It is recommended that FERC deny the applications for the Atlantic Coast Pipeline, the Mountain Valley Pipeline, and the Appalachian Connector and that they approve the Atlantic Sunrise and WB XPress projects. Duke Energy and Piedmont Natural Gas should file an application with FERC to authorize the necessary pipelines to serve the needs in North Carolina.
Studies funded by Dominion show that traditional uses of natural gas in Virginia will grow just 0.1% each year between 2014 and 2035, thus the need for new gas supply to Virginia is entirely for new gas-fired power plants.
All three of Dominion’s gas-fired power plants going into service from 2014-2019 have firm long-term contracts with existing pipelines.
The first new gas-fired plant requiring additional gas supply to Virginia is proposed for 2022; the second in 2030.
Advances in energy efficiency and the rapidly declining cost of renewable generation might postpone or erase the need for one or both of these plants.
The Atlantic Coast Pipeline, the Mountain Valley Pipeline, and the Appalachian Connector are similar proposals to provide additional supplies of natural gas to Virginia and North Carolina. Since they address the same need, not all are required.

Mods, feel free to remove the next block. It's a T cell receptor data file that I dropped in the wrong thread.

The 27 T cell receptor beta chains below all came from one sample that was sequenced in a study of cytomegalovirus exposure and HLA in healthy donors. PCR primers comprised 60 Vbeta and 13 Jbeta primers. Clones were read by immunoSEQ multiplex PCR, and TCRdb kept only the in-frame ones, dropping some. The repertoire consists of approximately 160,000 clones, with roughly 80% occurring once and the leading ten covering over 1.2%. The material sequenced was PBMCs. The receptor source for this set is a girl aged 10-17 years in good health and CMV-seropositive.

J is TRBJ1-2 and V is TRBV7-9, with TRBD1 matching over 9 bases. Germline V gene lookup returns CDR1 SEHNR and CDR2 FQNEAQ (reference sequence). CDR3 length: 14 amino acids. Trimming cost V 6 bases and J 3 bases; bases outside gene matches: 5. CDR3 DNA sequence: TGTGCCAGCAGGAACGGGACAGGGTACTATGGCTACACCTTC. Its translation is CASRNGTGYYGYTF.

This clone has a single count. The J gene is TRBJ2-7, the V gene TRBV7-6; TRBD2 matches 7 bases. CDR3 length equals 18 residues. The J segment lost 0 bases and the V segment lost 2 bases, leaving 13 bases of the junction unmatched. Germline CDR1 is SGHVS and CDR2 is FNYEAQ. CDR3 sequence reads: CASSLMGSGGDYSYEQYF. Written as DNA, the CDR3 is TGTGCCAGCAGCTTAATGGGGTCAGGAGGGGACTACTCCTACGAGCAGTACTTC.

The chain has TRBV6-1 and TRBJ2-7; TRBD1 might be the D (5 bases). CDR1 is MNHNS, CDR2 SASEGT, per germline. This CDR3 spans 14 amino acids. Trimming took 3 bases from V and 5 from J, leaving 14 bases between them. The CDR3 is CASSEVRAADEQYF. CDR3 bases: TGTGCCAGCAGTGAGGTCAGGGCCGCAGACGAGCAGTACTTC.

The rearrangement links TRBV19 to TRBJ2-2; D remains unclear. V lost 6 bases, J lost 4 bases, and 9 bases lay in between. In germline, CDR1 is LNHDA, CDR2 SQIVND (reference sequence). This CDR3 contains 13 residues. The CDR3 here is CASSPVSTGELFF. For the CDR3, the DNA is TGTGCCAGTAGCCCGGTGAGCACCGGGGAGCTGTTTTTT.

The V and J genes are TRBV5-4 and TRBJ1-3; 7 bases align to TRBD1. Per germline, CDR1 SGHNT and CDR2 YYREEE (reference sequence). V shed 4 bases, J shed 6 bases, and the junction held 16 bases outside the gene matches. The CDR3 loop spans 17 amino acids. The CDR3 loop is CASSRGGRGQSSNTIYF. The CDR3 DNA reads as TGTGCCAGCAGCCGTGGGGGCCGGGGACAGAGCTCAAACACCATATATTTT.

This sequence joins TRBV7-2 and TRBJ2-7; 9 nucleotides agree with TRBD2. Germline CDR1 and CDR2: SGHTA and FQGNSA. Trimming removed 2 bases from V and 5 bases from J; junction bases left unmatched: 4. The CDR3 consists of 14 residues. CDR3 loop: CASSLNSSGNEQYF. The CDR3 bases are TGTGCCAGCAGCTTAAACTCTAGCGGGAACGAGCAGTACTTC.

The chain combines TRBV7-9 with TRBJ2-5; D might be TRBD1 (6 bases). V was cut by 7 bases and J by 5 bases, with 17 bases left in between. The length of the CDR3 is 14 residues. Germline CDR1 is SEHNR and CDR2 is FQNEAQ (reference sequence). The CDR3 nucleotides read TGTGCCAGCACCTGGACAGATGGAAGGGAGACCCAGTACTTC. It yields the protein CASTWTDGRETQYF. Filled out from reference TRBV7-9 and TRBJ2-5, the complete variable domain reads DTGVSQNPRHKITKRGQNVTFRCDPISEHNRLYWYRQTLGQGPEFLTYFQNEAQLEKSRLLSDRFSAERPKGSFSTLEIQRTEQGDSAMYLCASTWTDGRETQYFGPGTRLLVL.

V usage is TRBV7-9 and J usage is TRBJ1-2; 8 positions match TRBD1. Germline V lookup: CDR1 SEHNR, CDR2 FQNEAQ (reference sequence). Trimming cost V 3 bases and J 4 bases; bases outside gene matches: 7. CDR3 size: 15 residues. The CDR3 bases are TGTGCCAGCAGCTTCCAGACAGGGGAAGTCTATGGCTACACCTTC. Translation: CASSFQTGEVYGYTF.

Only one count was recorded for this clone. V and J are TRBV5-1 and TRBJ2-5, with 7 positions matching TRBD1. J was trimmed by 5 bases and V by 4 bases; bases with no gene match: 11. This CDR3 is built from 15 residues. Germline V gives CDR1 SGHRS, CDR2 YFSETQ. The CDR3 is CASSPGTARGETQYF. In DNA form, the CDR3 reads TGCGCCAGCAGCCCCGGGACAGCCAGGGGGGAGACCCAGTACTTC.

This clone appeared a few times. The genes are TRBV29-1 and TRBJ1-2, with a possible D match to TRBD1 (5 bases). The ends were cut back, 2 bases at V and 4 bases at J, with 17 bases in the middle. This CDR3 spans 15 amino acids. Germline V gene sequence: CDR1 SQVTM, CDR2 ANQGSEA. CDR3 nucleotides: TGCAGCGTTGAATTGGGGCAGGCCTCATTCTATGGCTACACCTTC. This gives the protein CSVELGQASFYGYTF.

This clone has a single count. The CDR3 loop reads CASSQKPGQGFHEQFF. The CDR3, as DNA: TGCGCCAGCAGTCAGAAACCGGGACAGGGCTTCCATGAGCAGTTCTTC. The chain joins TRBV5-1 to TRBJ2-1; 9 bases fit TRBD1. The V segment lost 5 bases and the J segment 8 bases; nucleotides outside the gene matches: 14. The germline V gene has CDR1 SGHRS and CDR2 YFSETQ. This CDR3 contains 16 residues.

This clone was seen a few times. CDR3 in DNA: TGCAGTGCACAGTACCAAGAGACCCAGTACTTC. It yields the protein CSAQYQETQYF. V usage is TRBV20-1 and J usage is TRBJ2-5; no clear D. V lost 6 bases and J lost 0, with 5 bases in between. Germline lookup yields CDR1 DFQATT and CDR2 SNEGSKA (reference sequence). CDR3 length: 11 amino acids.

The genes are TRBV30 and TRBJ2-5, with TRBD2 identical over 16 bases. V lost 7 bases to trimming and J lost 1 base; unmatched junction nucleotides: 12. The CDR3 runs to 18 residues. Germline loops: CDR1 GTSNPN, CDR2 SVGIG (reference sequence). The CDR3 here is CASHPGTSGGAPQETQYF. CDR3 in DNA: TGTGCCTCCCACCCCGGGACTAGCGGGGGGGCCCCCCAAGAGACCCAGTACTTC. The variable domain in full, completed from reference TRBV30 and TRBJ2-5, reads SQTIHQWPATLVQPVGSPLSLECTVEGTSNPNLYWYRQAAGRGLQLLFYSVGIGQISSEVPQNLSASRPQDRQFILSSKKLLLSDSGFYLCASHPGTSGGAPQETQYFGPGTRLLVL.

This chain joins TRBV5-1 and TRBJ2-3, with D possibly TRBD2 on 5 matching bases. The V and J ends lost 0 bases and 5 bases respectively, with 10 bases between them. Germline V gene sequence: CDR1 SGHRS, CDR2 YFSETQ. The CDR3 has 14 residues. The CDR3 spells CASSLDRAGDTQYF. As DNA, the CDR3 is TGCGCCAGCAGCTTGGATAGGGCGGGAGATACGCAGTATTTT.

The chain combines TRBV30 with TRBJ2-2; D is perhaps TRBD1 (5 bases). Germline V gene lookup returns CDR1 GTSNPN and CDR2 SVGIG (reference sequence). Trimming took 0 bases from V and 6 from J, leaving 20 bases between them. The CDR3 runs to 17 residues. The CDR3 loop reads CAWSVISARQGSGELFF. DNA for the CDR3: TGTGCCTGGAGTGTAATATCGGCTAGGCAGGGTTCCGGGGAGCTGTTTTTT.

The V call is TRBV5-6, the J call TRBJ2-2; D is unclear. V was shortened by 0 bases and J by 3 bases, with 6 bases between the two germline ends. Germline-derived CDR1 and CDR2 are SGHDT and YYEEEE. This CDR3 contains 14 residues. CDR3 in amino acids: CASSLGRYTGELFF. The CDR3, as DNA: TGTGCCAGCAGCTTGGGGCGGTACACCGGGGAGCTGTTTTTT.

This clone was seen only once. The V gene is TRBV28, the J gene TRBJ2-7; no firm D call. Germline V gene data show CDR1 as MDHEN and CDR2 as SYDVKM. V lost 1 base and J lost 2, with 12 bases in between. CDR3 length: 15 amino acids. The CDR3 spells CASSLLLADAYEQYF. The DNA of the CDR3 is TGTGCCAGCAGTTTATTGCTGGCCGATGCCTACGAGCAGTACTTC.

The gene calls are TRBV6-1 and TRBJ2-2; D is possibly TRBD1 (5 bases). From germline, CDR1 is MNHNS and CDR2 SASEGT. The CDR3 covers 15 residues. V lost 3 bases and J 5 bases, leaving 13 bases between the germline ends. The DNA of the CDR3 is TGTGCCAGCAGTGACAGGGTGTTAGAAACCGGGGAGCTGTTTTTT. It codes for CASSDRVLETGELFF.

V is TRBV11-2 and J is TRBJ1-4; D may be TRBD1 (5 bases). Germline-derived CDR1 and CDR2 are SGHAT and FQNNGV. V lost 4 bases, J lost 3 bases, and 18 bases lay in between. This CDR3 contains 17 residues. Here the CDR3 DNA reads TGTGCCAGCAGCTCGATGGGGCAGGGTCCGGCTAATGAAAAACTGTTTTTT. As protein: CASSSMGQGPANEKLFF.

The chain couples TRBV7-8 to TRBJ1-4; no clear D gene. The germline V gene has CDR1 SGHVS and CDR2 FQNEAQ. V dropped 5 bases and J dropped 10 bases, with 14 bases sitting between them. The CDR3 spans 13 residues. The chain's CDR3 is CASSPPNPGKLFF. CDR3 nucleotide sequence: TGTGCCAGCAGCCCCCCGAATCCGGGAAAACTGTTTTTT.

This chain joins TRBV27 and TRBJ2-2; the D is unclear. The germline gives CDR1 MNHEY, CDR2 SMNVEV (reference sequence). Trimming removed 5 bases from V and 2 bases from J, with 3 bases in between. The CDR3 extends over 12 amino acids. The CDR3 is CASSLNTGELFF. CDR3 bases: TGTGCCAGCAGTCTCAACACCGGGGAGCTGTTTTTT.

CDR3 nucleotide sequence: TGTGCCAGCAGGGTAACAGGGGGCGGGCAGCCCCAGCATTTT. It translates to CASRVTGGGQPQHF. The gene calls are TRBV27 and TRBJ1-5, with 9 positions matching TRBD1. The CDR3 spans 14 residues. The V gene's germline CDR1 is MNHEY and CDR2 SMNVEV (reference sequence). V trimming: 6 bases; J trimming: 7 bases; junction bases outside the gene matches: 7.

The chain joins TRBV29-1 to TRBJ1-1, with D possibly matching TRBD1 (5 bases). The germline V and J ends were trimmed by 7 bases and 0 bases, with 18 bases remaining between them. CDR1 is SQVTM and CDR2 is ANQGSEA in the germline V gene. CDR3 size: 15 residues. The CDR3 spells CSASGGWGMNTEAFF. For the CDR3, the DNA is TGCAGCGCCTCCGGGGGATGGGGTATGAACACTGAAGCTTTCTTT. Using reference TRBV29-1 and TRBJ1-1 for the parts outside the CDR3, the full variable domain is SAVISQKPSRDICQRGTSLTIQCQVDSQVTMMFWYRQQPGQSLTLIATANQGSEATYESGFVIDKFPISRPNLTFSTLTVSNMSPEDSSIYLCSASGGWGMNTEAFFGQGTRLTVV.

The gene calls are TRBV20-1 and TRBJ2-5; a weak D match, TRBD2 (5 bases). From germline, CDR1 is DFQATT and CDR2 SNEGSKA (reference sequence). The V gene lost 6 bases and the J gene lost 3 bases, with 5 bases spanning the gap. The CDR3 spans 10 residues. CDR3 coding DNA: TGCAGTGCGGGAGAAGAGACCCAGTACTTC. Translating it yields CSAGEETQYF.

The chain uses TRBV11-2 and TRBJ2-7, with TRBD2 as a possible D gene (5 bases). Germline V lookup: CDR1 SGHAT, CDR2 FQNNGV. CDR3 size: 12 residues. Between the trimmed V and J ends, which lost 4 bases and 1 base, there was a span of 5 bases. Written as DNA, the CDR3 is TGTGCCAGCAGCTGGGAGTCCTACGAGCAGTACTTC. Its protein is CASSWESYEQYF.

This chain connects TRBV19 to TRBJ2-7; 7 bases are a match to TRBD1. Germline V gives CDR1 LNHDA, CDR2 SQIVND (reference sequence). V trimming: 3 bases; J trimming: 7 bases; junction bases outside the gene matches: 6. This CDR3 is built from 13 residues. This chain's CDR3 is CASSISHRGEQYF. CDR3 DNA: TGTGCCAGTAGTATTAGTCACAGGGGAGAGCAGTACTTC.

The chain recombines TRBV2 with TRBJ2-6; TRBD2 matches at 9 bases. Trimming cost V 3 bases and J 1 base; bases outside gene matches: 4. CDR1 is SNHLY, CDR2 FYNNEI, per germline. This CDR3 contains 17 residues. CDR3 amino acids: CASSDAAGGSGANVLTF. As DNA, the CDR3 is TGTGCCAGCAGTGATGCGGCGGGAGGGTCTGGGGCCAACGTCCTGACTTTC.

The Atlantic Sunrise project will connect to the highest gas production area in the Marcellus (northeastern Pennsylvania) and travel 177 miles to southeastern Pennsylvania and connect to the Transco Pipeline serving a corridor from New York to the Gulf Coast, including Virginia and North Carolina.
WB XPress involves a new compressor station and just 3 miles of new pipeline construction to add 1.3 Bcf/d of new capacity to the Columbia Gas pipeline system serving West Virginia and Virginia.
The Atlantic Sunrise/WB XPress option provides 50%-100% more capacity than the other alternatives at a lower cost with considerably less disruption of new right-of-way.
Pipeline development in North Carolina could be exactly as proposed with the Atlantic pipeline – or something better.
The Sunrise/XPress option provides 3.0 billion cubic feet of additional capacity added to the Transco and Columbia Gas pipelines (the pipelines that serve a majority of Virginia). This gives flexibility for development throughout Virginia rather than just from a single source (as with the Atlantic pipeline).
No new gas transmission pipeline is required in Virginia to serve the needs of the state. Just three miles of new pipeline construction would be required in West Virginia.
Those in need of additional gas supply can make commitments for the Atlantic Sunrise/WB XPress supply, rather than from the more expensive and far more disruptive Atlantic Coast Pipeline. If they truly need it, they can get it.
FERC should accept the Atlantic Sunrise/WB XPress option as the one best suited to meet the needs for new gas supply in Virginia and North Carolina. The Atlantic Coast Pipeline, Mountain Valley Pipeline, and the Appalachian Connector proposals should be denied. Duke Energy and Piedmont Natural Gas should file a new application for the development of appropriate pipelines to serve North Carolina.